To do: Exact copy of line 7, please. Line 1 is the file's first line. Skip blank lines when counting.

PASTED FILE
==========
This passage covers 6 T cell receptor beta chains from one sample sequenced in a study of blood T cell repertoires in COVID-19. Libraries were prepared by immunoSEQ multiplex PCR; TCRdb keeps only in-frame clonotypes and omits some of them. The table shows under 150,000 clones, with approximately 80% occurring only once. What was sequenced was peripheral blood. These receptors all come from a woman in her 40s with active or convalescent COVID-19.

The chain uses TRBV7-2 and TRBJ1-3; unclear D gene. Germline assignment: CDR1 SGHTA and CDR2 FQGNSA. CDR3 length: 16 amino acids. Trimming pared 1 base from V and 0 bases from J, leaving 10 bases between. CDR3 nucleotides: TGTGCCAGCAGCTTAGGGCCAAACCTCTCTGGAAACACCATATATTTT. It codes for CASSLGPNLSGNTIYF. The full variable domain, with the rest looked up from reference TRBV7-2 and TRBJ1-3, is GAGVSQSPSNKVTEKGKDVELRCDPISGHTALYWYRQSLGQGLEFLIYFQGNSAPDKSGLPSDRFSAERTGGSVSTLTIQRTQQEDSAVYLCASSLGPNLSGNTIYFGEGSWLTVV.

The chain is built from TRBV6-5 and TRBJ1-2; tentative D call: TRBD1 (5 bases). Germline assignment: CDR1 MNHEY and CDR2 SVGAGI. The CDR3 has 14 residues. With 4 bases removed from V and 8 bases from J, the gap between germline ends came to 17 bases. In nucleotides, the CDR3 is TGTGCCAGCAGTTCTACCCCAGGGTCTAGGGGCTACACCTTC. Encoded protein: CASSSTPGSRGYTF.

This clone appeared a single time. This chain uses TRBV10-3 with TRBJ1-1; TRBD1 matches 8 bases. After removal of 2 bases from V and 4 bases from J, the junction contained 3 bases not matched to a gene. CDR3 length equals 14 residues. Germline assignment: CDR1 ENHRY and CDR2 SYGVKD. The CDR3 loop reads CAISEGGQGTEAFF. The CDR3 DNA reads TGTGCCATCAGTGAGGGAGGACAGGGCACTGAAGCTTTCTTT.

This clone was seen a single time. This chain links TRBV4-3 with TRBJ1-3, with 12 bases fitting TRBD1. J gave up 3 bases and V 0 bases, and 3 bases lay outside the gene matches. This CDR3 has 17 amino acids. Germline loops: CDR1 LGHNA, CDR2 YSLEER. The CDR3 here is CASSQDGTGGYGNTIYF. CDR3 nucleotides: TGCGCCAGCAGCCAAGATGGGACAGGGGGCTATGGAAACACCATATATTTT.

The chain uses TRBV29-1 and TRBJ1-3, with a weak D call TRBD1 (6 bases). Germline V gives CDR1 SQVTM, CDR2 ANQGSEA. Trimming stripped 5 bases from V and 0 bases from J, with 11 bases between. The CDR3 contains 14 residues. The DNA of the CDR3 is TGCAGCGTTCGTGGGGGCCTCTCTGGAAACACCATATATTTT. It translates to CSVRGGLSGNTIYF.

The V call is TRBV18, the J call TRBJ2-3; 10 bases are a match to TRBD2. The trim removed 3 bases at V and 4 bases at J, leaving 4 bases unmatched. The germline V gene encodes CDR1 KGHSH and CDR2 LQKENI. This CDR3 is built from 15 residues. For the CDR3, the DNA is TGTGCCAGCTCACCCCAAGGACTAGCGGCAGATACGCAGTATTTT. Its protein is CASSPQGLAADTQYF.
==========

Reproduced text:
The V call is TRBV18, the J call TRBJ2-3; 10 bases are a match to TRBD2. The trim removed 3 bases at V and 4 bases at J, leaving 4 bases unmatched. The germline V gene encodes CDR1 KGHSH and CDR2 LQKENI. This CDR3 is built from 15 residues. For the CDR3, the DNA is TGTGCCAGCTCACCCCAAGGACTAGCGGCAGATACGCAGTATTTT. Its protein is CASSPQGLAADTQYF.